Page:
Discovered: Brewing renewable fuels from simple sugar; New Zealand-administered islands powered only by the sun; engineers study butterfly textures; sardines dying off in the Caribbean.
Sweet, sweet renewable gas. Israel's first president Chaim Weizman also happened to be a chemist, and he invented a fermentation process nearly 100 years ago to turn starch into explosives. His method hasn't been in use much, until now, with UC Berkeley scientists reviving the process to turn simple sugars into diesel fuel. "What I am really excited about is that this is a fundamentally different way of taking feedstocks—sugar or starch—and making all sorts of renewable things, from fuels to commodity chemicals like plastics," says Berkeley professor and co-author Dean Toste. The researchers' new fuel packs more energy per gallon than much-touted ethanol, and they hope it can be commercialized within five to 10 years. [UC Berkeley]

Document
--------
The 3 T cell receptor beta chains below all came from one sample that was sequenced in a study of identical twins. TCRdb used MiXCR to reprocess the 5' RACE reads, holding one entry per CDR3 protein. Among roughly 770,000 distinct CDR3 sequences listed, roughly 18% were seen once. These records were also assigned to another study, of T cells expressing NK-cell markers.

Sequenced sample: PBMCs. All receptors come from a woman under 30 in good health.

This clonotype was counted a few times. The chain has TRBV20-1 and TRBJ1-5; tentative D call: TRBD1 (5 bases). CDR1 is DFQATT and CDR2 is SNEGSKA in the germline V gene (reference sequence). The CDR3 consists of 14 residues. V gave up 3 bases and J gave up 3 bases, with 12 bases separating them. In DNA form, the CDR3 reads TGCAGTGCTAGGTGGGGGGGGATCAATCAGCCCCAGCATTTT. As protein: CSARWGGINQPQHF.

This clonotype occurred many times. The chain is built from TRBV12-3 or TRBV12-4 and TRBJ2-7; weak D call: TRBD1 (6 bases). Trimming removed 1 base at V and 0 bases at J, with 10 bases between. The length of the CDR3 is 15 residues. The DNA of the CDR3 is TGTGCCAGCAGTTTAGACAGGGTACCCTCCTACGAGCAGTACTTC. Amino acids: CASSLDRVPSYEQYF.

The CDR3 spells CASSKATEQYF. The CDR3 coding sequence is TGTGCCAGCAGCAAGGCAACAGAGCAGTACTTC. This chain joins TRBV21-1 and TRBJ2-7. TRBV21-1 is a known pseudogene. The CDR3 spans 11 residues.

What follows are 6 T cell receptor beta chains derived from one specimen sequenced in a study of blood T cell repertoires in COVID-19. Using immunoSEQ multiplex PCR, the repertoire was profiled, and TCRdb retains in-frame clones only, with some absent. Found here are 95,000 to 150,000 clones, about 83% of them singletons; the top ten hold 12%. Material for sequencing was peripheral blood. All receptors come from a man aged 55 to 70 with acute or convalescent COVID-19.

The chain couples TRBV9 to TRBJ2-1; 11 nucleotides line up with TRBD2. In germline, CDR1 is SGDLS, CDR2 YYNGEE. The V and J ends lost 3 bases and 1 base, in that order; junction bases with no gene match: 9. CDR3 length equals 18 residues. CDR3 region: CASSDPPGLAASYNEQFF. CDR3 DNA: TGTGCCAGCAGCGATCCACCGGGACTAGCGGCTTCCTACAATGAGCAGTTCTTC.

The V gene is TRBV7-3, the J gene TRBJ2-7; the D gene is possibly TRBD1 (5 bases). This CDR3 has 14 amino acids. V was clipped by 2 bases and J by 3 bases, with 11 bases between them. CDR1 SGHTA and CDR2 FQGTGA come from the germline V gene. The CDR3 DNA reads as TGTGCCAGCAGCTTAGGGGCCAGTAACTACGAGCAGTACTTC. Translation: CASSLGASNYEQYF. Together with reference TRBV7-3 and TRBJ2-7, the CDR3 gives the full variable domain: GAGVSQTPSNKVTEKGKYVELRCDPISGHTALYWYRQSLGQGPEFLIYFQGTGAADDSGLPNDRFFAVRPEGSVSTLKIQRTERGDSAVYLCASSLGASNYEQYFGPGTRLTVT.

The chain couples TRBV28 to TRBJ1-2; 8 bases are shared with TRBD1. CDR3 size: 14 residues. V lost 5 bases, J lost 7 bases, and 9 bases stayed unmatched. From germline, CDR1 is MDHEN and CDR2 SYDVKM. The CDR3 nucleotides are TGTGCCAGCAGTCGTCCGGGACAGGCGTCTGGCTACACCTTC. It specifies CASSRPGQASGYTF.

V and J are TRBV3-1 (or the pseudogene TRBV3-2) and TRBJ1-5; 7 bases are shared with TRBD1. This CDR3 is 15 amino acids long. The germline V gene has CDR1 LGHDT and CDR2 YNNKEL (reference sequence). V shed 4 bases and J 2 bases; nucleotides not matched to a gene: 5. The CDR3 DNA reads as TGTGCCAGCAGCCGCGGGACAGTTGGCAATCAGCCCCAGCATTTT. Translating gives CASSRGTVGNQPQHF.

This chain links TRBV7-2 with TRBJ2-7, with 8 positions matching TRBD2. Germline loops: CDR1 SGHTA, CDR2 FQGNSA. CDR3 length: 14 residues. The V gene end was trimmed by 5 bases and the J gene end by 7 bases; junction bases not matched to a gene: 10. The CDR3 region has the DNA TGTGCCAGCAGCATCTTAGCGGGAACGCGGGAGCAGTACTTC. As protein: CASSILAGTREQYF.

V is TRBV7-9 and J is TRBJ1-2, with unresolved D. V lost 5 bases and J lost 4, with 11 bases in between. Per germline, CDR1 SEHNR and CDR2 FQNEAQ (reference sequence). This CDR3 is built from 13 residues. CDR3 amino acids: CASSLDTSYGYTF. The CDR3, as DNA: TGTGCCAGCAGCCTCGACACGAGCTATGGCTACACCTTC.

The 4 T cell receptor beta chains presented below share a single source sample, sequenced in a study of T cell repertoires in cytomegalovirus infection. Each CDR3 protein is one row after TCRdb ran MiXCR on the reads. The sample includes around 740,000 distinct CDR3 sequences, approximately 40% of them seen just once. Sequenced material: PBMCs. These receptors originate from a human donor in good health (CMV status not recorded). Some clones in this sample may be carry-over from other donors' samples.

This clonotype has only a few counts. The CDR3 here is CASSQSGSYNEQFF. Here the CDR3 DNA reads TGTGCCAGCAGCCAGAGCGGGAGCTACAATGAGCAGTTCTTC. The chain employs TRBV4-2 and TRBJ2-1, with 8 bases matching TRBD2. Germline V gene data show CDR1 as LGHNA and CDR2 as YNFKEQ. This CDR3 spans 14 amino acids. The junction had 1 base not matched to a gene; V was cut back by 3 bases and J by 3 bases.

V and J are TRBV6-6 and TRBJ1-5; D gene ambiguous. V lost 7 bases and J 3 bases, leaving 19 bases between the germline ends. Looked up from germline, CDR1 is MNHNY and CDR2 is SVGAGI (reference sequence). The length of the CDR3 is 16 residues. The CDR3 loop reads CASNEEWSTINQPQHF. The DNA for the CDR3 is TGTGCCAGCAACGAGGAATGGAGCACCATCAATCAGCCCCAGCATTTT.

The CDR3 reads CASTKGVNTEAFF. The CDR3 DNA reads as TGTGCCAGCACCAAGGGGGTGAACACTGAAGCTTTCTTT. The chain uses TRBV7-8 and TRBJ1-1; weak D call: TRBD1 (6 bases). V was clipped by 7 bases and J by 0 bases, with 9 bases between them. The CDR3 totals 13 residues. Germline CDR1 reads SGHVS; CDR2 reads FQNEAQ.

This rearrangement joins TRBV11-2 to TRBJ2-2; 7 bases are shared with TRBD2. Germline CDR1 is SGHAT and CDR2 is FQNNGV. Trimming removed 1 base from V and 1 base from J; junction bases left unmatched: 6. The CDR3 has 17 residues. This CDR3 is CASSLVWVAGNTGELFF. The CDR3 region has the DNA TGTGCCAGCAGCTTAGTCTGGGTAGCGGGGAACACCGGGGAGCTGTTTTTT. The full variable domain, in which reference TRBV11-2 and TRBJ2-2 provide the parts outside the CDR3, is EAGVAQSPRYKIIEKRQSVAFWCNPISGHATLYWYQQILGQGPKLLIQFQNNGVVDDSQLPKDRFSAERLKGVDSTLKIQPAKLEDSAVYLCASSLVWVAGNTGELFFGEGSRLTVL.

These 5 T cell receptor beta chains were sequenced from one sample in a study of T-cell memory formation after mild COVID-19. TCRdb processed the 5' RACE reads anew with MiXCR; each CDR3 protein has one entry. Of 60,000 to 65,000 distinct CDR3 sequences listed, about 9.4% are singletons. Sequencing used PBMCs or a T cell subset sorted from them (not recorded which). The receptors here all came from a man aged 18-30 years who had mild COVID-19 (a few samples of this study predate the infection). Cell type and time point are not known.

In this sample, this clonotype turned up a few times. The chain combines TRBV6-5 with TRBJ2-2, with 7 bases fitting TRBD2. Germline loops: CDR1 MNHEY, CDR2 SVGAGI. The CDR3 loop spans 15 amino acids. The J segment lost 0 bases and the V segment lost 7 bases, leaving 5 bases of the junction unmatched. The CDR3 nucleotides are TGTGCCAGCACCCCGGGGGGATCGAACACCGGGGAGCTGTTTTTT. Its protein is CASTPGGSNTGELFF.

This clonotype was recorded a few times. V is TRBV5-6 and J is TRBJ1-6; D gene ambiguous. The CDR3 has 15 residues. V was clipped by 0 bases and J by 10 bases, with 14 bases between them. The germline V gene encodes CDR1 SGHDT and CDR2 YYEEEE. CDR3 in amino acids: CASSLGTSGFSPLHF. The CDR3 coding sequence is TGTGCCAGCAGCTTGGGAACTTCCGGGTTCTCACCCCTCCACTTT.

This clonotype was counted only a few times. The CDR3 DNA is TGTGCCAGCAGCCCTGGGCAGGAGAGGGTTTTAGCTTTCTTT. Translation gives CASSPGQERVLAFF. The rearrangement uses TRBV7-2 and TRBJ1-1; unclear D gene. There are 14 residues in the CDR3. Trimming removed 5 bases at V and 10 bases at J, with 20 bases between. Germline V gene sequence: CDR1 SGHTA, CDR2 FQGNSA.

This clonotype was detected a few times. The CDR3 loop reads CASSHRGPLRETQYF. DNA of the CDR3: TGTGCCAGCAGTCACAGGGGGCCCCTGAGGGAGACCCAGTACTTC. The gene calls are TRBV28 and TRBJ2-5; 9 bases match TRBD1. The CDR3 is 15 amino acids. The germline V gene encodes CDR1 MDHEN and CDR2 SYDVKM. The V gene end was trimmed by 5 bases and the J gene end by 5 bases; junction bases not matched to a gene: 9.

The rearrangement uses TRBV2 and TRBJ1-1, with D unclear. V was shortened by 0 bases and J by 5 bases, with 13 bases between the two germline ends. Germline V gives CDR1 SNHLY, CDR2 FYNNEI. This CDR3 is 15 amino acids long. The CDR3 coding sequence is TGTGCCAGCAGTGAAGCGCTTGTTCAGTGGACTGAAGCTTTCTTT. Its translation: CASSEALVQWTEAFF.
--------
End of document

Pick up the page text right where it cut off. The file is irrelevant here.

Tokelau islands powered by the sun alone. With only 1,500 inhabitants who mostly make a living off subsistance farming, the South Pacific island territory Tokelau is a small but significant step toward a completely renewable future. Officials on the New Zealand territory say that they're now able to meet all of the island's electricity needs through the energy captured by an array of solar grids. This is a big change for the island, which previously relied on dirty diesel fuel for all of its energy needs. The switch to solar only cost New Zealand around $7m to fund. "The Tokelau Renewable Energy Project is a world first, says New Zealand foreign affairs minister Murray McCully. "Tokelau's three main atolls now have enough solar capacity, on average, to meet electricity needs." [BBC]